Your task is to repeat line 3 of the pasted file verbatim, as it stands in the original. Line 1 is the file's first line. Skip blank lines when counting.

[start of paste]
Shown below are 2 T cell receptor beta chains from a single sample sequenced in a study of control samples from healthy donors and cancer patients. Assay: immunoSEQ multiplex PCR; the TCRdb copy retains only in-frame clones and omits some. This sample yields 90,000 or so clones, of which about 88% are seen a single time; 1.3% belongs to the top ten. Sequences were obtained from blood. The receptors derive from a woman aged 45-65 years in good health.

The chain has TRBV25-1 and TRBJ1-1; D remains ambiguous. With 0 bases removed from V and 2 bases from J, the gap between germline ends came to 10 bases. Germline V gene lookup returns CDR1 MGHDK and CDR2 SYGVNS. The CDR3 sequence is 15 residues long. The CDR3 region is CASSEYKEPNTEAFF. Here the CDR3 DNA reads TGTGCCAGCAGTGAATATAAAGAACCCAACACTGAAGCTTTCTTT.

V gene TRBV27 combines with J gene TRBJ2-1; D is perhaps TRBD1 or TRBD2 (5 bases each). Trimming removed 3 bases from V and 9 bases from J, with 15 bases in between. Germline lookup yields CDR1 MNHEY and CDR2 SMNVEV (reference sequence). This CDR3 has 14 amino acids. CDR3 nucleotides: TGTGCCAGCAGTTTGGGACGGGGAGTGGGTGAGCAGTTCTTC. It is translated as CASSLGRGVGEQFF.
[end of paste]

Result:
V gene TRBV27 combines with J gene TRBJ2-1; D is perhaps TRBD1 or TRBD2 (5 bases each). Trimming removed 3 bases from V and 9 bases from J, with 15 bases in between. Germline lookup yields CDR1 MNHEY and CDR2 SMNVEV (reference sequence). This CDR3 has 14 amino acids. CDR3 nucleotides: TGTGCCAGCAGTTTGGGACGGGGAGTGGGTGAGCAGTTCTTC. It is translated as CASSLGRGVGEQFF.